These executives need to be aware of their own emotional intelligence as they navigate through their organization, especially if they are newly hired or newly promoted. They need to master intrapersonal awareness - where they are in sync with their internal emotions (self-awareness and self-management) as well as interpersonal awareness (social awareness and relationship management) in regard to how they relate to other people around them. In many organizations, it is a matter of moving individuals from a place of high IQ to high EQ.
Actions a career practitioner can take for Key #2: Consider having a discussion with the new hires you coach about the value of EQ as it relates to their new responsibilities. Though many executive- level employees have taken part in EQ training, it is still vital that new or recently promoted hires understand their own strengths and areas for further development regarding their interpersonal skills, which are so critical in getting work accomplished.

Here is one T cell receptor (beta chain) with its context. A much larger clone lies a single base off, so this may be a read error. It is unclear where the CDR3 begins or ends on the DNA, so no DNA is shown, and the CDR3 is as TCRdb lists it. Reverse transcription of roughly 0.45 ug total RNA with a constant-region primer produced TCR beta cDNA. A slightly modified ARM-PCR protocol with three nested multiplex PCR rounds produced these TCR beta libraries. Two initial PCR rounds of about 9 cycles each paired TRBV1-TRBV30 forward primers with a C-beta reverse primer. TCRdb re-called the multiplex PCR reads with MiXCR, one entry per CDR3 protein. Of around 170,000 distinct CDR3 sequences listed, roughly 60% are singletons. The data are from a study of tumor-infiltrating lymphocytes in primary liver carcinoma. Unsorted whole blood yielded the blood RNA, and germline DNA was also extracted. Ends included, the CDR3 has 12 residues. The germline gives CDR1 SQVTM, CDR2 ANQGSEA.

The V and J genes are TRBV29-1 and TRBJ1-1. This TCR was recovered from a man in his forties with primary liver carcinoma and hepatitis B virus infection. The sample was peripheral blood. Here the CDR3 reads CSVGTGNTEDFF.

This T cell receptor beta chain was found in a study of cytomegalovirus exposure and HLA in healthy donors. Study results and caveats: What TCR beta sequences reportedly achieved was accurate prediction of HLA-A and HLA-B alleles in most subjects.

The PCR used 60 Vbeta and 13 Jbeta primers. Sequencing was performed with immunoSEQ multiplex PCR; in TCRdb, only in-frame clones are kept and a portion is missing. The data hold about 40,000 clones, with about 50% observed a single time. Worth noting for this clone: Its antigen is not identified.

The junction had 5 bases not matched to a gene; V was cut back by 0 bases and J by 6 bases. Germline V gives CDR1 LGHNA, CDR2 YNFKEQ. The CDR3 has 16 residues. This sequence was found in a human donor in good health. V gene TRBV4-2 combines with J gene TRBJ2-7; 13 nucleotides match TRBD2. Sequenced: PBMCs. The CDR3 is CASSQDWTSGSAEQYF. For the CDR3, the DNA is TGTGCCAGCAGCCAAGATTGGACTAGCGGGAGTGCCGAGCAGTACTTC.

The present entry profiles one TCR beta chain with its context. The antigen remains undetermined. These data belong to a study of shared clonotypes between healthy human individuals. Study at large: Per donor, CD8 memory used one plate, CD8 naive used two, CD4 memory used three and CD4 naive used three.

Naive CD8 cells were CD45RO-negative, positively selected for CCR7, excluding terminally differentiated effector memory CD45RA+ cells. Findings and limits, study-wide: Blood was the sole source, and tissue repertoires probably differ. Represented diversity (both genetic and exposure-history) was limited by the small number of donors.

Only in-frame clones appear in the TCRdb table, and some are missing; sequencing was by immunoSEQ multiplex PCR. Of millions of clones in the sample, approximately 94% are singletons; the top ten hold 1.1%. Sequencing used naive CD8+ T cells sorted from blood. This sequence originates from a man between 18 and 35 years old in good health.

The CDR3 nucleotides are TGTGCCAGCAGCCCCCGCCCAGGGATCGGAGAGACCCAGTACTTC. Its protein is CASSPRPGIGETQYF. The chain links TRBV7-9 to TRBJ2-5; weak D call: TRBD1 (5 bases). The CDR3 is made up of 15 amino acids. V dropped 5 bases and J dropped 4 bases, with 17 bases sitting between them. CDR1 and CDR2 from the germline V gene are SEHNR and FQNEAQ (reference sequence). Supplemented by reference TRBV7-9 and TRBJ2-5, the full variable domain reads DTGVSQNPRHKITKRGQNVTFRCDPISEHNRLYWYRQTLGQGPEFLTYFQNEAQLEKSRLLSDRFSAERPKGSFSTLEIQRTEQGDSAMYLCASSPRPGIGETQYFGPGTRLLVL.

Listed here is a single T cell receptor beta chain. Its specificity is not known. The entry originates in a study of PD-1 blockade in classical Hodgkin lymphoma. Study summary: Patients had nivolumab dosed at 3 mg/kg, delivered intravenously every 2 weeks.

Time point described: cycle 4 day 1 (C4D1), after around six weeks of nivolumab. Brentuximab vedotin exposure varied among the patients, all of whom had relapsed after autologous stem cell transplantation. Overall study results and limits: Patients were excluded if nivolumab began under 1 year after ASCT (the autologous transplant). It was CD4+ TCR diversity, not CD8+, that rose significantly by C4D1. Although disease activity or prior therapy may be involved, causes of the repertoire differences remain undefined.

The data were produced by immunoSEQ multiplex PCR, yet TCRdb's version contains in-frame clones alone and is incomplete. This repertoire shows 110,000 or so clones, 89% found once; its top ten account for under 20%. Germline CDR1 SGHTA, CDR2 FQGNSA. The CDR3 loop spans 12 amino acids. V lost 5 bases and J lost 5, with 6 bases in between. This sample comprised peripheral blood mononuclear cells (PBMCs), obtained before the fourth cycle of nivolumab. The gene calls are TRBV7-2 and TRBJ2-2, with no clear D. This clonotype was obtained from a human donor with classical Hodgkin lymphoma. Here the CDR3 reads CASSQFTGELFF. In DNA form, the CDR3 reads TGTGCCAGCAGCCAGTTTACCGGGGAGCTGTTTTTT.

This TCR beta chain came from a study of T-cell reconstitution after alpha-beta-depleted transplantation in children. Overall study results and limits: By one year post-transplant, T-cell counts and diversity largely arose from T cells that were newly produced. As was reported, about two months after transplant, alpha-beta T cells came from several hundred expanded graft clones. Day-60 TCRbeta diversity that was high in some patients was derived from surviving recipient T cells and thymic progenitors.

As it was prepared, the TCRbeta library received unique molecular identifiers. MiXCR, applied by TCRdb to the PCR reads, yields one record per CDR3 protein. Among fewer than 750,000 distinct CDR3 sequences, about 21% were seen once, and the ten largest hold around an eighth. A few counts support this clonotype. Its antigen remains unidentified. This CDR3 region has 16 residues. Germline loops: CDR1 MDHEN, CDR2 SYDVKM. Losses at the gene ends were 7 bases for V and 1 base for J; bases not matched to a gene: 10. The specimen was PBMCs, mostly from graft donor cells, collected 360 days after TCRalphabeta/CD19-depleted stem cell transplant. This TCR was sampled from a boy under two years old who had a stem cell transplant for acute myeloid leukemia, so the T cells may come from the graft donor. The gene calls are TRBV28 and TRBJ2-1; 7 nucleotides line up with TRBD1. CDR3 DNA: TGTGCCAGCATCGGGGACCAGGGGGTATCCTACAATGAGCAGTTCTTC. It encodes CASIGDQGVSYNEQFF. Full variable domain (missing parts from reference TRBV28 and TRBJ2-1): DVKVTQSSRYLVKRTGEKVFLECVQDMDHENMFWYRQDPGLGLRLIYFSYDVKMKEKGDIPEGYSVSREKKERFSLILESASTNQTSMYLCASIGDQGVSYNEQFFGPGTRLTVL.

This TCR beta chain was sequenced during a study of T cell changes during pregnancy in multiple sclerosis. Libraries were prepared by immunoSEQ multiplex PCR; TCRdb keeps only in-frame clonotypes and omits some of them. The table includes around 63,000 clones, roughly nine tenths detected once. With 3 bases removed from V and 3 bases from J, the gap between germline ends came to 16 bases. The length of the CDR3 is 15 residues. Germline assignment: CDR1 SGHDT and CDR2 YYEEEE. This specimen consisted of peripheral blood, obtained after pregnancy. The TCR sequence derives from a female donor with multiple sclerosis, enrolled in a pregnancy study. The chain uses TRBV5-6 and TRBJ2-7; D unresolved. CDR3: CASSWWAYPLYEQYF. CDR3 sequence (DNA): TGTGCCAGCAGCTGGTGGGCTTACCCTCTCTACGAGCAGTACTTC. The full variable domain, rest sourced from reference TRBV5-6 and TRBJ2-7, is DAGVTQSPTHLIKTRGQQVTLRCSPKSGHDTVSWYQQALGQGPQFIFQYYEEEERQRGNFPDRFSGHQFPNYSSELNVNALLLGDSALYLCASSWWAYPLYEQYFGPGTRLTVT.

Key #3: The Value of Situational Leadership
As individuals become more familiar with their surroundings during the on-boarding process, it is critically important that they use situational leadership skills as they communicate with the people around them - including those who report to them, those they report to, and their colleagues, as well. It is essential as these new leaders build their team, they understand the commitment level and areas of competence for each team member so that the new leaders can determine how they can delegate, support, mentor, or coach each member to reach the overall goals of the team and the organization.